A New Fund Offer (NFO) is a first-time subscription offer launched by Asset Management Companies (AMCs). Similar to IPOs (Initial Public Offers), they aim to raise capital from the public to buy shares, bonds and other financial instruments for the mutual fund scheme.
The objective of an NFO is to accumulate an adequate initial corpus so that the fund manager can build a portfolio based on an investment objective. Investors can purchase the fund units at a low subscription price, usually set at Rs. 10. NFOs are open for a limited period during which you can subscribe.
Here are the top upcoming New Fund Offers in 2022.
The following NFOs are open for subscription:
|Name of the NFO||Category||Issue Open Date||Issue Close Date|
|SBI Multicap Fund (Reg-G, Dir-G, Reg-IDCW, Dir-IDCW)||Equity (multi-cap)||14 February 2022||28 February 2022|
|Nippon India Fixed Horizon Fund XLIII- Sr 5||Debt (FMP)||25 February 2022||28 February 2022|
|Navi Nifty Midcap 150 Index Fund (Reg-G and Dir-G)||Equity (mid-cap)||21 February 2022||2 March 2022|
|Mirae Asset Nifty Midcap 150 ETF (Reg-G)||Equity (mid-cap)||24 February 2022||4 March 2022|
|Axis Nifty Smallcap 50 Index Fund (Reg-G, Dir-G, Reg-IDCW, Dir-IDCW)||Equity (small-cap)||21 February 2022||7 March 2022|
|ITI Conservative Hybrid Fund (Dir-G, Reg-G, Dir-IDCWQ, Reg-IDCWQ, Dir-IDCWY, Reg-IDCWY, Dir-IDCWH, Reg-IDCWH)||Hybrid (conservative)||21 February 2022||7 March 2022|
|JM Corporate Bond Fund (Dir-G, Reg-G, Dir-IDCW, Reg-IDCW)||Debt (corporate bond)||24 February 2022||7 March 2022|
|ICICI Pru 5 Year G-Sec ETF-G||Debt (gilt)||4 March 2022||7 March 2022|
|Edelweiss CRISIL PSU Plus SDL 50:50 Oct 2025 Index Fund (Dir-G, Reg-G)||Debt (medium duration)||3 March 2022||8 March 2022|
|HDFC FMP 1861D March 2022 (Dir-G, Reg-G)||Debt (FMP)||4 March 2022||8 March 2022|
|Navi NASDAQ 100 FoF (Dir-G, Reg-G)||Equity (international)||3 March 2022||14 March 2022|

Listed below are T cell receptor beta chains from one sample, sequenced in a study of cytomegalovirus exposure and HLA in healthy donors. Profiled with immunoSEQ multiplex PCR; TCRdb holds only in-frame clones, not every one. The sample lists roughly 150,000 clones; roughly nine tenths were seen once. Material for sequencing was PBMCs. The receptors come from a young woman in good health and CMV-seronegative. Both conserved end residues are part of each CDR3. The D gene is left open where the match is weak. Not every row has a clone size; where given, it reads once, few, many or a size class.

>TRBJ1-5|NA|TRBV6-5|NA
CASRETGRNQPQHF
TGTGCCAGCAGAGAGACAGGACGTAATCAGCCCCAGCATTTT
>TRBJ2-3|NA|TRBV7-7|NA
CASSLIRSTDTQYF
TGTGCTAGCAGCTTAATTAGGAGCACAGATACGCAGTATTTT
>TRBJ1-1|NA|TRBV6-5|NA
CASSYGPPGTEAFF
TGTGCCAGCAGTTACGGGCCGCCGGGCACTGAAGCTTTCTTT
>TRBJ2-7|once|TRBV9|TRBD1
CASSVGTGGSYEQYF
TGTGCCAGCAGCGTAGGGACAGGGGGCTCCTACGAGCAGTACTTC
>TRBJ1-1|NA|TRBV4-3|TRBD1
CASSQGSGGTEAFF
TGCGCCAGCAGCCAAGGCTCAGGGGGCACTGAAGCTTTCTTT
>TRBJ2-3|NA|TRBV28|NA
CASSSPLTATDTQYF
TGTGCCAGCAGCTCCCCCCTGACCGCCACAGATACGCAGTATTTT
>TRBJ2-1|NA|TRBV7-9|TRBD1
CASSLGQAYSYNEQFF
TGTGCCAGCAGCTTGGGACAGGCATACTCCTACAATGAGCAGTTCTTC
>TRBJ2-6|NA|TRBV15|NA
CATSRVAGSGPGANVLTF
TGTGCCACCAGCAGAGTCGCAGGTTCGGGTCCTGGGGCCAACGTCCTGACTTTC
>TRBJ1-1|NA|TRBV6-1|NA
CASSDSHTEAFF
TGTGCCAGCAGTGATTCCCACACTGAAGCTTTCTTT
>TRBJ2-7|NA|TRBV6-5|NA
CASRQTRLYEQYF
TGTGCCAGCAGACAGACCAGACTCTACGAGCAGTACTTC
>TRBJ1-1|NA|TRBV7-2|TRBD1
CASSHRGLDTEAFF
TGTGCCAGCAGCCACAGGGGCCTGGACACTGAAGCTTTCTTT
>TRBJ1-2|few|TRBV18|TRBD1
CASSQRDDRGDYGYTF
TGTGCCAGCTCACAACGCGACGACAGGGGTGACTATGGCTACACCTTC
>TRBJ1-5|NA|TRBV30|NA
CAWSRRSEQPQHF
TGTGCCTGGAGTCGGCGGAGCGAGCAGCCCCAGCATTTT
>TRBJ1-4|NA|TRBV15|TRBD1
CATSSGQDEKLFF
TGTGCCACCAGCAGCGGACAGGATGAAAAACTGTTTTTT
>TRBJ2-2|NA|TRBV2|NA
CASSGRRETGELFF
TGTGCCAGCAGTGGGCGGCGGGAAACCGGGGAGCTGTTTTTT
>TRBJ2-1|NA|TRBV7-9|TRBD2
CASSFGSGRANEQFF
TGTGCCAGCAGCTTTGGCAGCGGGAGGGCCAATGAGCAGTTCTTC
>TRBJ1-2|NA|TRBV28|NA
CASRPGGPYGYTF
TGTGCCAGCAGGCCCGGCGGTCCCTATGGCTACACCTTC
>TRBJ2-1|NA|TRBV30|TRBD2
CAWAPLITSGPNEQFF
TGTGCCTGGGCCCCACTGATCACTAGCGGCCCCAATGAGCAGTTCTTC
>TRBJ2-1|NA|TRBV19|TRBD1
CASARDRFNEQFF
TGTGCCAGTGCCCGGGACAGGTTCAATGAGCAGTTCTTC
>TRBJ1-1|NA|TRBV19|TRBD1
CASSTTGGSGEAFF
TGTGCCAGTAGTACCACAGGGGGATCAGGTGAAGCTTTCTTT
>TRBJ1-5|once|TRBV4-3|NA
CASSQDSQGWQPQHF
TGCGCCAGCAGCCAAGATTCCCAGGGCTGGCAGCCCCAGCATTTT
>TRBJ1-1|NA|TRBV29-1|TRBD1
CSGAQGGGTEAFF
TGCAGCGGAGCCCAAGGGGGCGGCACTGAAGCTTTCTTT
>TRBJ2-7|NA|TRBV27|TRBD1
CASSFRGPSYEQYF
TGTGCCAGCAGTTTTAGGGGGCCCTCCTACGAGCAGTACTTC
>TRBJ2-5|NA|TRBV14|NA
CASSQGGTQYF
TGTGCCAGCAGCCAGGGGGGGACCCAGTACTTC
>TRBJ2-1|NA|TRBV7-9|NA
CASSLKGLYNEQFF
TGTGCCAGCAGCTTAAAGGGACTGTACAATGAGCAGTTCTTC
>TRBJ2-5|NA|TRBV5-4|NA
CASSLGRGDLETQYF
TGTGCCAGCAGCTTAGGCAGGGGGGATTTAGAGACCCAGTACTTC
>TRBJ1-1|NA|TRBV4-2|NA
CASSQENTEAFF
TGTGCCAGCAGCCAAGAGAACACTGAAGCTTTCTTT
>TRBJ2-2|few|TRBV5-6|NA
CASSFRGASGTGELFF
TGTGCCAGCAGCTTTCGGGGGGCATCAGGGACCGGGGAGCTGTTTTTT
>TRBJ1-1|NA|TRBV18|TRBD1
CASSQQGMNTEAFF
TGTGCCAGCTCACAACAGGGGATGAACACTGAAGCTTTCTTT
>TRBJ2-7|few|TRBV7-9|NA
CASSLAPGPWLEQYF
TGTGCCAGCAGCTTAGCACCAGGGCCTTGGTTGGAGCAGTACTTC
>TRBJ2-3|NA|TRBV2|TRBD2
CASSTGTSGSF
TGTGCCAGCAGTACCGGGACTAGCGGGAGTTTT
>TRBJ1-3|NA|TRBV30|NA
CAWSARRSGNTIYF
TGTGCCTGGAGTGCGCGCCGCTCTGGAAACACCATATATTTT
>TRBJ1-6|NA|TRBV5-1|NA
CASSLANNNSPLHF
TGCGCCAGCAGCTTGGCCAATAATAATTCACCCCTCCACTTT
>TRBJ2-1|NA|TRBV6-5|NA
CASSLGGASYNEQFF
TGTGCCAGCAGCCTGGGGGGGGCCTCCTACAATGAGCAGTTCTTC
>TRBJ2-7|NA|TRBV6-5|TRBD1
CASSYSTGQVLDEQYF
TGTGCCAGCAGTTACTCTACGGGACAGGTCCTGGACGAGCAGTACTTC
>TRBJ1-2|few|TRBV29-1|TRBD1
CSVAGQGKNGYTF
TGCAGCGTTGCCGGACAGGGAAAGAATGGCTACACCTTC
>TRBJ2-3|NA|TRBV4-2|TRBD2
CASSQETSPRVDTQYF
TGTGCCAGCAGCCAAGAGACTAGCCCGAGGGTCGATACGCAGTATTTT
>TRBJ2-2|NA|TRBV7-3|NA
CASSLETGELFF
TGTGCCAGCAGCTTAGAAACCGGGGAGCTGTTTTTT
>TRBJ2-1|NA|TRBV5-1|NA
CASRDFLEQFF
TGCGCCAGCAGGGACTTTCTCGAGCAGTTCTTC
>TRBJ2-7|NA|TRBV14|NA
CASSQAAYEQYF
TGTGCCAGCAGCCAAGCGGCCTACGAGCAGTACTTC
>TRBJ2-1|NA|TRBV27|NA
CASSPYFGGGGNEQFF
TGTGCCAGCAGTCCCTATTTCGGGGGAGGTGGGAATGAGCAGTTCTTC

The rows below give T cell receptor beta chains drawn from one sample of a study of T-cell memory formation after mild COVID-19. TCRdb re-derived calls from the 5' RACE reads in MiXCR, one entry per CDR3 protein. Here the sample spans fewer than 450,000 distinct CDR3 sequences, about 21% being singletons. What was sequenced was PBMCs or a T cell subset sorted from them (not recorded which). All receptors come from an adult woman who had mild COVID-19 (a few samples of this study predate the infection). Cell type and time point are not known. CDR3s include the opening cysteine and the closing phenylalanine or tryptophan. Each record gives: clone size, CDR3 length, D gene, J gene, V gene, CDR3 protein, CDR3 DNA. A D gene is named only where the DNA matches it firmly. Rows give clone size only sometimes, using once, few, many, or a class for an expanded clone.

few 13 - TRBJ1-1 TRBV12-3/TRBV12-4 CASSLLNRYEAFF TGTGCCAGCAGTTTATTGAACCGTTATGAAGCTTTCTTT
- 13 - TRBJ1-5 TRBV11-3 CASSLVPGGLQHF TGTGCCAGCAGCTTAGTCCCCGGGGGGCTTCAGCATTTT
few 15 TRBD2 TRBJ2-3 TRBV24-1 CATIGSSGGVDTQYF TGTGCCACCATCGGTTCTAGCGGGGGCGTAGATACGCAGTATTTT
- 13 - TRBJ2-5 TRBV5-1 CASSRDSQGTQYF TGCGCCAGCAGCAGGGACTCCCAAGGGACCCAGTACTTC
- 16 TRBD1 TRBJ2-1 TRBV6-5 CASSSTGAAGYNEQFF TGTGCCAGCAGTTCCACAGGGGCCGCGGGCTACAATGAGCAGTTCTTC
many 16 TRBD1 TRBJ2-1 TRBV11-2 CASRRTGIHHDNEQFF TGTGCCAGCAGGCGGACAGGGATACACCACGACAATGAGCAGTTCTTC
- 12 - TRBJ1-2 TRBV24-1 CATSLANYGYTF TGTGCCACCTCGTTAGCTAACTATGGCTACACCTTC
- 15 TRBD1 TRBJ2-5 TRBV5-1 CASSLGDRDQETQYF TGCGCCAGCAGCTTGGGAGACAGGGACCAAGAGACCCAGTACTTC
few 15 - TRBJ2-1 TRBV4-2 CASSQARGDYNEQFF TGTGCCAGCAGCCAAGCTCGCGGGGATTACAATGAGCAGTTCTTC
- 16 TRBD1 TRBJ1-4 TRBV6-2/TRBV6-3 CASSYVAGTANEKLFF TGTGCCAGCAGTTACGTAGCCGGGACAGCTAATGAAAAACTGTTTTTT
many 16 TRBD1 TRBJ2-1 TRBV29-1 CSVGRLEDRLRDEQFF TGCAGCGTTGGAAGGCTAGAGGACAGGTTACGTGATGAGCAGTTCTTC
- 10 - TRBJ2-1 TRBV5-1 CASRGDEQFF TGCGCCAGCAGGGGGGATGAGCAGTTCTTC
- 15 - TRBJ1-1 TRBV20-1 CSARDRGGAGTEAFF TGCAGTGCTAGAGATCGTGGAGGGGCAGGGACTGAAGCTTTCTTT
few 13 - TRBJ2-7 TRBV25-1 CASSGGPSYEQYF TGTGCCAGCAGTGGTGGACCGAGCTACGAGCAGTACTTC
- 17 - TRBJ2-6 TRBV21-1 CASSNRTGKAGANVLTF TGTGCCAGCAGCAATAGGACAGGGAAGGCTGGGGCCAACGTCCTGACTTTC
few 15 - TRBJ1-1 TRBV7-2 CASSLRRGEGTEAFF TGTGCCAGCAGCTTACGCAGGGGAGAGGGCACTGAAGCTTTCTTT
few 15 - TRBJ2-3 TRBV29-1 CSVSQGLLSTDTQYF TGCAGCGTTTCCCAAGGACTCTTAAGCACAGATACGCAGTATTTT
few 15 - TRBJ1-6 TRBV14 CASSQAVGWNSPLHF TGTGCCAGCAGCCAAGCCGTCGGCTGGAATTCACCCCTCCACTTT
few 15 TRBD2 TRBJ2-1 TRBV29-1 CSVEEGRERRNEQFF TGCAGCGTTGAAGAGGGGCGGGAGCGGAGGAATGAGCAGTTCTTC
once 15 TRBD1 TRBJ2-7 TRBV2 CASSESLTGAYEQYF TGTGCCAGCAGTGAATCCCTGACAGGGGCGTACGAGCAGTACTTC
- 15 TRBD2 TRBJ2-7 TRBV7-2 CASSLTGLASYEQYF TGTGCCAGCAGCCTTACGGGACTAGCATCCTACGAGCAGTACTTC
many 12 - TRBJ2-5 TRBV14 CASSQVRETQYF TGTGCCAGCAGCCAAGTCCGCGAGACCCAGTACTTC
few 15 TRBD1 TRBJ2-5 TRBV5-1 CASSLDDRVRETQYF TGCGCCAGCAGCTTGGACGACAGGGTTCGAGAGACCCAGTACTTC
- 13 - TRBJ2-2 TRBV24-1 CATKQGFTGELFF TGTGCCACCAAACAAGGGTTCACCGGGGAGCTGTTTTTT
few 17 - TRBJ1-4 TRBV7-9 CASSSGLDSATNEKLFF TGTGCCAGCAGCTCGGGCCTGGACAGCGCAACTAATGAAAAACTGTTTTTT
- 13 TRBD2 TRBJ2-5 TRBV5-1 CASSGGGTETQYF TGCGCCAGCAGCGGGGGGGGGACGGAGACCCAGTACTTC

|Navi Nifty IT Index Fund (Dir-G, Reg-G)||Equity (Sectoral, IT)||3 March 2022||14 March 2022|
|Motilal Oswal S&P BSE Low Volatility Index Fund (Dir-G, Reg-G)||Equity (large-cap)||4 March 2022||16 March 2022|
|Motilal Oswal S&P BSE Low Volatility ETF (Reg-G)||Equity (large-cap)||4 March 2022||16 March 2022|
|Axis Nifty Midcap 50 Index Fund (Dir-G, Reg-G, Reg-IDCW)||Equity (mid-cap)||10 March 2022||21 March 2022|
Fund houses launch NFOs to raise capital from public investors. As per SEBI regulations, NFOs cannot stay open for more than 15 days. New mutual fund offers for equity funds typically stay open for 15 days, while NFOs for debt funds stay open for around 3-4 days.
During this period, investors can subscribe to the NFO at the offer price. The AMC has to collect a minimum corpus of Rs. 20 crore for debt-oriented and balanced hybrid funds Rs. 10 crore is required for other schemes. Previously, a fund house had to invest at least 1% of the money raised or Rs. 50 lakh in the scheme. That said, SEBI has asked AMCs to increase the investment amount based on the scheme’s risk level.
Once the NFO closes, the fund house allots units of the new scheme within 5 days. If you do not get an allotment, they will refund your application money. After this, investors can purchase fund units at their Net Asset Value (NAV), provided that it is an open-ended scheme.
Most mutual funds are open-ended, meaning that investors can buy/sell fund units during and after the NFO period. The number of units of these mutual funds varies with an increase/decrease in demand. Investors can procure units of these funds even before the determination of their NAV, allowing them to gain profits over a long time.
Let us say that Mr. Singh invested Rs. 5,000 in an NFO, purchasing 500 units. Upon the end of the NFO period, the NAV stands at Rs. 15 per unit. If he sells all units of the mutual fund, he will gain Rs. 2,500 (Rs. 7500 – Rs. 5000).
These mutual funds have a fixed number of units at the launch of a new fund offer. After the end of the NFO period, no new investor can enter, while existing investors cannot exit their investment. The tenure for these investments is usually 3-4 years.
NAV of such a fund is determined based on the market value of underlying assets and the total number of units. Close-ended mutual funds prevent sudden outflows from the mutual fund and allow fund managers to make sound financial decisions.